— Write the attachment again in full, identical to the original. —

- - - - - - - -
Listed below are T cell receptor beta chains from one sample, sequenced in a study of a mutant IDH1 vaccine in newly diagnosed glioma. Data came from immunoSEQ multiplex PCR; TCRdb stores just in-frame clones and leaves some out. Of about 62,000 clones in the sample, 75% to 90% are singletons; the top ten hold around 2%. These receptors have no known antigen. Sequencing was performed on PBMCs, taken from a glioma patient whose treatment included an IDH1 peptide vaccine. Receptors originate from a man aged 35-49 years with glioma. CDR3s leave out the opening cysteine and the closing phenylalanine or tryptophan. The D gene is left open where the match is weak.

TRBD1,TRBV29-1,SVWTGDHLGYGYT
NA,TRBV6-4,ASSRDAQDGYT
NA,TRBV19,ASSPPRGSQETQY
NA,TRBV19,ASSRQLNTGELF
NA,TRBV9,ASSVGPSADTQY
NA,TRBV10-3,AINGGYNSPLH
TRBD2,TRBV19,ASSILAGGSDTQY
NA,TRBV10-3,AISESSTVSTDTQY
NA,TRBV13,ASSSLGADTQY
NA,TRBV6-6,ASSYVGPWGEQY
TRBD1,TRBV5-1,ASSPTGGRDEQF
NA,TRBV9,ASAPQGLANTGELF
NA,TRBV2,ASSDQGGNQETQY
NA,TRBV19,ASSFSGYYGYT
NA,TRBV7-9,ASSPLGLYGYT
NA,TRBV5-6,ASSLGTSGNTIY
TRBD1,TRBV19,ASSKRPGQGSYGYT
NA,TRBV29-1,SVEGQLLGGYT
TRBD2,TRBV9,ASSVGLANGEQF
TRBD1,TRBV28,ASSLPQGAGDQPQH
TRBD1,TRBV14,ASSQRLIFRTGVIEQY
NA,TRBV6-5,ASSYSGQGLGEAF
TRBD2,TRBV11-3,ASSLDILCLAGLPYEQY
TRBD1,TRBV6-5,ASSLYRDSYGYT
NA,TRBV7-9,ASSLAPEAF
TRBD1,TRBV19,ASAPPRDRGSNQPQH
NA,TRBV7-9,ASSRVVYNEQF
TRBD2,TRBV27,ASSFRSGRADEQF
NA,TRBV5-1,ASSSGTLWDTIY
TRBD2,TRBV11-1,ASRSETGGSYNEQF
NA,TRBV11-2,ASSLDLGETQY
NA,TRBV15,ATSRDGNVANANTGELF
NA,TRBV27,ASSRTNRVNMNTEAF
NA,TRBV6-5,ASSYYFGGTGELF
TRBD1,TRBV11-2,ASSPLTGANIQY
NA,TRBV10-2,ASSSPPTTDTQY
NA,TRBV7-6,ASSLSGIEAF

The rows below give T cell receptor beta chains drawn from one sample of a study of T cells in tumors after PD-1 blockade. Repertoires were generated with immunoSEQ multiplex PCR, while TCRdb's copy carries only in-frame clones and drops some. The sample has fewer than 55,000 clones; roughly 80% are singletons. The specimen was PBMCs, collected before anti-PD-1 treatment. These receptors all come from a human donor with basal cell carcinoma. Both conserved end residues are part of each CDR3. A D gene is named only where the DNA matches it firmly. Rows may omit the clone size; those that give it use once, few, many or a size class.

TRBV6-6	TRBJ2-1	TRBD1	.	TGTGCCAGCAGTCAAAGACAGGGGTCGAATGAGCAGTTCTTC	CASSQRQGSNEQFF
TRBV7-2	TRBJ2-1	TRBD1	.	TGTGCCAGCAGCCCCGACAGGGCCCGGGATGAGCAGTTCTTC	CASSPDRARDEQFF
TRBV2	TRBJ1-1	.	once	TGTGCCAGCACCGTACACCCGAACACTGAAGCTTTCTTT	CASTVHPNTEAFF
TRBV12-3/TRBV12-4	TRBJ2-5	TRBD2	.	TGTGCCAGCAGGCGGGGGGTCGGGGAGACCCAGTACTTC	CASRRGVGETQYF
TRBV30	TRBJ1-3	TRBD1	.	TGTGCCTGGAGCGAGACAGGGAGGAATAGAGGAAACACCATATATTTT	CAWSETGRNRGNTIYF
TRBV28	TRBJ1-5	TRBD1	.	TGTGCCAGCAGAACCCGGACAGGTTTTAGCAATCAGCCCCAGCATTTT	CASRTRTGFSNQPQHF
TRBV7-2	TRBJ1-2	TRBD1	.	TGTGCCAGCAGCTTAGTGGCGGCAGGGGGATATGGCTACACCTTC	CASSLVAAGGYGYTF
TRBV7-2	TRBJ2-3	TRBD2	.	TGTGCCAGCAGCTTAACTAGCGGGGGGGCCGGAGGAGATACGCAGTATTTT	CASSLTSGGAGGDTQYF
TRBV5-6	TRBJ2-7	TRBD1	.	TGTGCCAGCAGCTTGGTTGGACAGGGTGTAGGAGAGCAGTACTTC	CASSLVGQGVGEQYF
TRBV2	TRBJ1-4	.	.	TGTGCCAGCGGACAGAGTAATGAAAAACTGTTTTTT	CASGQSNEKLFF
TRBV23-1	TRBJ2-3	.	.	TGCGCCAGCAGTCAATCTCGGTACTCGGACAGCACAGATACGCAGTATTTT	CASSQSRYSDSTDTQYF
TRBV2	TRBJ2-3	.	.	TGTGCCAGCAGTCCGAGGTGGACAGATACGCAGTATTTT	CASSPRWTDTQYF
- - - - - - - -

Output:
Listed below are T cell receptor beta chains from one sample, sequenced in a study of a mutant IDH1 vaccine in newly diagnosed glioma. Data came from immunoSEQ multiplex PCR; TCRdb stores just in-frame clones and leaves some out. Of about 62,000 clones in the sample, 75% to 90% are singletons; the top ten hold around 2%. These receptors have no known antigen. Sequencing was performed on PBMCs, taken from a glioma patient whose treatment included an IDH1 peptide vaccine. Receptors originate from a man aged 35-49 years with glioma. CDR3s leave out the opening cysteine and the closing phenylalanine or tryptophan. The D gene is left open where the match is weak.

TRBD1,TRBV29-1,SVWTGDHLGYGYT
NA,TRBV6-4,ASSRDAQDGYT
NA,TRBV19,ASSPPRGSQETQY
NA,TRBV19,ASSRQLNTGELF
NA,TRBV9,ASSVGPSADTQY
NA,TRBV10-3,AINGGYNSPLH
TRBD2,TRBV19,ASSILAGGSDTQY
NA,TRBV10-3,AISESSTVSTDTQY
NA,TRBV13,ASSSLGADTQY
NA,TRBV6-6,ASSYVGPWGEQY
TRBD1,TRBV5-1,ASSPTGGRDEQF
NA,TRBV9,ASAPQGLANTGELF
NA,TRBV2,ASSDQGGNQETQY
NA,TRBV19,ASSFSGYYGYT
NA,TRBV7-9,ASSPLGLYGYT
NA,TRBV5-6,ASSLGTSGNTIY
TRBD1,TRBV19,ASSKRPGQGSYGYT
NA,TRBV29-1,SVEGQLLGGYT
TRBD2,TRBV9,ASSVGLANGEQF
TRBD1,TRBV28,ASSLPQGAGDQPQH
TRBD1,TRBV14,ASSQRLIFRTGVIEQY
NA,TRBV6-5,ASSYSGQGLGEAF
TRBD2,TRBV11-3,ASSLDILCLAGLPYEQY
TRBD1,TRBV6-5,ASSLYRDSYGYT
NA,TRBV7-9,ASSLAPEAF
TRBD1,TRBV19,ASAPPRDRGSNQPQH
NA,TRBV7-9,ASSRVVYNEQF
TRBD2,TRBV27,ASSFRSGRADEQF
NA,TRBV5-1,ASSSGTLWDTIY
TRBD2,TRBV11-1,ASRSETGGSYNEQF
NA,TRBV11-2,ASSLDLGETQY
NA,TRBV15,ATSRDGNVANANTGELF
NA,TRBV27,ASSRTNRVNMNTEAF
NA,TRBV6-5,ASSYYFGGTGELF
TRBD1,TRBV11-2,ASSPLTGANIQY
NA,TRBV10-2,ASSSPPTTDTQY
NA,TRBV7-6,ASSLSGIEAF

The rows below give T cell receptor beta chains drawn from one sample of a study of T cells in tumors after PD-1 blockade. Repertoires were generated with immunoSEQ multiplex PCR, while TCRdb's copy carries only in-frame clones and drops some. The sample has fewer than 55,000 clones; roughly 80% are singletons. The specimen was PBMCs, collected before anti-PD-1 treatment. These receptors all come from a human donor with basal cell carcinoma. Both conserved end residues are part of each CDR3. A D gene is named only where the DNA matches it firmly. Rows may omit the clone size; those that give it use once, few, many or a size class.

TRBV6-6	TRBJ2-1	TRBD1	.	TGTGCCAGCAGTCAAAGACAGGGGTCGAATGAGCAGTTCTTC	CASSQRQGSNEQFF
TRBV7-2	TRBJ2-1	TRBD1	.	TGTGCCAGCAGCCCCGACAGGGCCCGGGATGAGCAGTTCTTC	CASSPDRARDEQFF
TRBV2	TRBJ1-1	.	once	TGTGCCAGCACCGTACACCCGAACACTGAAGCTTTCTTT	CASTVHPNTEAFF
TRBV12-3/TRBV12-4	TRBJ2-5	TRBD2	.	TGTGCCAGCAGGCGGGGGGTCGGGGAGACCCAGTACTTC	CASRRGVGETQYF
TRBV30	TRBJ1-3	TRBD1	.	TGTGCCTGGAGCGAGACAGGGAGGAATAGAGGAAACACCATATATTTT	CAWSETGRNRGNTIYF
TRBV28	TRBJ1-5	TRBD1	.	TGTGCCAGCAGAACCCGGACAGGTTTTAGCAATCAGCCCCAGCATTTT	CASRTRTGFSNQPQHF
TRBV7-2	TRBJ1-2	TRBD1	.	TGTGCCAGCAGCTTAGTGGCGGCAGGGGGATATGGCTACACCTTC	CASSLVAAGGYGYTF
TRBV7-2	TRBJ2-3	TRBD2	.	TGTGCCAGCAGCTTAACTAGCGGGGGGGCCGGAGGAGATACGCAGTATTTT	CASSLTSGGAGGDTQYF
TRBV5-6	TRBJ2-7	TRBD1	.	TGTGCCAGCAGCTTGGTTGGACAGGGTGTAGGAGAGCAGTACTTC	CASSLVGQGVGEQYF
TRBV2	TRBJ1-4	.	.	TGTGCCAGCGGACAGAGTAATGAAAAACTGTTTTTT	CASGQSNEKLFF
TRBV23-1	TRBJ2-3	.	.	TGCGCCAGCAGTCAATCTCGGTACTCGGACAGCACAGATACGCAGTATTTT	CASSQSRYSDSTDTQYF
TRBV2	TRBJ2-3	.	.	TGTGCCAGCAGTCCGAGGTGGACAGATACGCAGTATTTT	CASSPRWTDTQYF